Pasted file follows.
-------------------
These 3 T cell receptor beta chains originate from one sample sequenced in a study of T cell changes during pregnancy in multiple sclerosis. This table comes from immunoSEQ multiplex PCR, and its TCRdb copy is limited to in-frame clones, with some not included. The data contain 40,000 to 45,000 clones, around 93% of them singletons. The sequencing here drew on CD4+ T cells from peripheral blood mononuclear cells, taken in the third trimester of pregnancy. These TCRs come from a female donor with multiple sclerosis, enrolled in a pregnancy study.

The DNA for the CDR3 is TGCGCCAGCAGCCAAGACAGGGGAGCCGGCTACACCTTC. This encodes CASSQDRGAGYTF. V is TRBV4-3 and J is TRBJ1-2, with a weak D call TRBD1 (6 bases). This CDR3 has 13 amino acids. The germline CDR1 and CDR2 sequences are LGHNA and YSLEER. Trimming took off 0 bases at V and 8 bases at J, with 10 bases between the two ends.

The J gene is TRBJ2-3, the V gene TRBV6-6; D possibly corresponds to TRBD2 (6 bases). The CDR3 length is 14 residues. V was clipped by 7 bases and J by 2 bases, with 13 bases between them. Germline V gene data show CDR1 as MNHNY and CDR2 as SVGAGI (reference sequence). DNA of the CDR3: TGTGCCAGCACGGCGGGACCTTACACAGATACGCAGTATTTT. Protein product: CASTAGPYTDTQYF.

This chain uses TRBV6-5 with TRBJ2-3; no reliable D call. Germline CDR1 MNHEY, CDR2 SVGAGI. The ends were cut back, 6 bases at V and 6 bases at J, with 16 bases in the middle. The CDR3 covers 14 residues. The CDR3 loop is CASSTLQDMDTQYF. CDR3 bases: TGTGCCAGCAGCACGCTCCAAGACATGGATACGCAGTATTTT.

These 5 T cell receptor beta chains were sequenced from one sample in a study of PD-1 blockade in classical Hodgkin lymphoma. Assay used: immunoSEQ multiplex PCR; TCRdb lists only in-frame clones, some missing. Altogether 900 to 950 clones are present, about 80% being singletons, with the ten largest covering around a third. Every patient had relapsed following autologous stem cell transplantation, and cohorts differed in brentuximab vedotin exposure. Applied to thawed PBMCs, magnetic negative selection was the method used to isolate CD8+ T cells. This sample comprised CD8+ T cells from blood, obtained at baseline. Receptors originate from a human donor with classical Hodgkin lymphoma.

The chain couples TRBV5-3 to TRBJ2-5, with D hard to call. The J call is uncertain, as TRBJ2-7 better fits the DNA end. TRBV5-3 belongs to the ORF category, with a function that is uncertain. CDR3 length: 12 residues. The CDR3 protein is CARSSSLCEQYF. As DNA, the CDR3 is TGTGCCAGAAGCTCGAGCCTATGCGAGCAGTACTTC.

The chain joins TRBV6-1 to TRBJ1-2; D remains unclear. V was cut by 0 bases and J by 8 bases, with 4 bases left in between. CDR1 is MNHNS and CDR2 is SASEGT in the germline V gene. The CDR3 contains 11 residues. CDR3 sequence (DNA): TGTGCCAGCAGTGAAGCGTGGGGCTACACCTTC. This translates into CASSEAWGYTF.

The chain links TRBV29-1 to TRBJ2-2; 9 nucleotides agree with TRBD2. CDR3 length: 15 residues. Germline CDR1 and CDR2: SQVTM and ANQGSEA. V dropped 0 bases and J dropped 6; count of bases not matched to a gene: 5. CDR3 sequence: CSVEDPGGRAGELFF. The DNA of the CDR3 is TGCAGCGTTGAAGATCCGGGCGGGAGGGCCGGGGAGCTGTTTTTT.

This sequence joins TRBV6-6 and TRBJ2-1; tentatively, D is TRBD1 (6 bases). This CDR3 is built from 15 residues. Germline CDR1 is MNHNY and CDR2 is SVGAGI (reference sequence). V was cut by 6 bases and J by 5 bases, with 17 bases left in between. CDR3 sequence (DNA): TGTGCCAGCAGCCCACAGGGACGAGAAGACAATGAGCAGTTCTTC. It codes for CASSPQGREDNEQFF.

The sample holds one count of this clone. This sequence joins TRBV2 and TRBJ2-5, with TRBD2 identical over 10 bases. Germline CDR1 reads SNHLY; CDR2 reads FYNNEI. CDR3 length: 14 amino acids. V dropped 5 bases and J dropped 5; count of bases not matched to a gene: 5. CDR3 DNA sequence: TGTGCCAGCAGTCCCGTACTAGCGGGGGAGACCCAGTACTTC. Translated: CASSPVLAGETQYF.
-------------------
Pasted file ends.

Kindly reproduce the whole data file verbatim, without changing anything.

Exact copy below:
These 3 T cell receptor beta chains originate from one sample sequenced in a study of T cell changes during pregnancy in multiple sclerosis. This table comes from immunoSEQ multiplex PCR, and its TCRdb copy is limited to in-frame clones, with some not included. The data contain 40,000 to 45,000 clones, around 93% of them singletons. The sequencing here drew on CD4+ T cells from peripheral blood mononuclear cells, taken in the third trimester of pregnancy. These TCRs come from a female donor with multiple sclerosis, enrolled in a pregnancy study.

The DNA for the CDR3 is TGCGCCAGCAGCCAAGACAGGGGAGCCGGCTACACCTTC. This encodes CASSQDRGAGYTF. V is TRBV4-3 and J is TRBJ1-2, with a weak D call TRBD1 (6 bases). This CDR3 has 13 amino acids. The germline CDR1 and CDR2 sequences are LGHNA and YSLEER. Trimming took off 0 bases at V and 8 bases at J, with 10 bases between the two ends.

The J gene is TRBJ2-3, the V gene TRBV6-6; D possibly corresponds to TRBD2 (6 bases). The CDR3 length is 14 residues. V was clipped by 7 bases and J by 2 bases, with 13 bases between them. Germline V gene data show CDR1 as MNHNY and CDR2 as SVGAGI (reference sequence). DNA of the CDR3: TGTGCCAGCACGGCGGGACCTTACACAGATACGCAGTATTTT. Protein product: CASTAGPYTDTQYF.

This chain uses TRBV6-5 with TRBJ2-3; no reliable D call. Germline CDR1 MNHEY, CDR2 SVGAGI. The ends were cut back, 6 bases at V and 6 bases at J, with 16 bases in the middle. The CDR3 covers 14 residues. The CDR3 loop is CASSTLQDMDTQYF. CDR3 bases: TGTGCCAGCAGCACGCTCCAAGACATGGATACGCAGTATTTT.

These 5 T cell receptor beta chains were sequenced from one sample in a study of PD-1 blockade in classical Hodgkin lymphoma. Assay used: immunoSEQ multiplex PCR; TCRdb lists only in-frame clones, some missing. Altogether 900 to 950 clones are present, about 80% being singletons, with the ten largest covering around a third. Every patient had relapsed following autologous stem cell transplantation, and cohorts differed in brentuximab vedotin exposure. Applied to thawed PBMCs, magnetic negative selection was the method used to isolate CD8+ T cells. This sample comprised CD8+ T cells from blood, obtained at baseline. Receptors originate from a human donor with classical Hodgkin lymphoma.

The chain couples TRBV5-3 to TRBJ2-5, with D hard to call. The J call is uncertain, as TRBJ2-7 better fits the DNA end. TRBV5-3 belongs to the ORF category, with a function that is uncertain. CDR3 length: 12 residues. The CDR3 protein is CARSSSLCEQYF. As DNA, the CDR3 is TGTGCCAGAAGCTCGAGCCTATGCGAGCAGTACTTC.

The chain joins TRBV6-1 to TRBJ1-2; D remains unclear. V was cut by 0 bases and J by 8 bases, with 4 bases left in between. CDR1 is MNHNS and CDR2 is SASEGT in the germline V gene. The CDR3 contains 11 residues. CDR3 sequence (DNA): TGTGCCAGCAGTGAAGCGTGGGGCTACACCTTC. This translates into CASSEAWGYTF.

The chain links TRBV29-1 to TRBJ2-2; 9 nucleotides agree with TRBD2. CDR3 length: 15 residues. Germline CDR1 and CDR2: SQVTM and ANQGSEA. V dropped 0 bases and J dropped 6; count of bases not matched to a gene: 5. CDR3 sequence: CSVEDPGGRAGELFF. The DNA of the CDR3 is TGCAGCGTTGAAGATCCGGGCGGGAGGGCCGGGGAGCTGTTTTTT.

This sequence joins TRBV6-6 and TRBJ2-1; tentatively, D is TRBD1 (6 bases). This CDR3 is built from 15 residues. Germline CDR1 is MNHNY and CDR2 is SVGAGI (reference sequence). V was cut by 6 bases and J by 5 bases, with 17 bases left in between. CDR3 sequence (DNA): TGTGCCAGCAGCCCACAGGGACGAGAAGACAATGAGCAGTTCTTC. It codes for CASSPQGREDNEQFF.

The sample holds one count of this clone. This sequence joins TRBV2 and TRBJ2-5, with TRBD2 identical over 10 bases. Germline CDR1 reads SNHLY; CDR2 reads FYNNEI. CDR3 length: 14 amino acids. V dropped 5 bases and J dropped 5; count of bases not matched to a gene: 5. CDR3 DNA sequence: TGTGCCAGCAGTCCCGTACTAGCGGGGGAGACCCAGTACTTC. Translated: CASSPVLAGETQYF.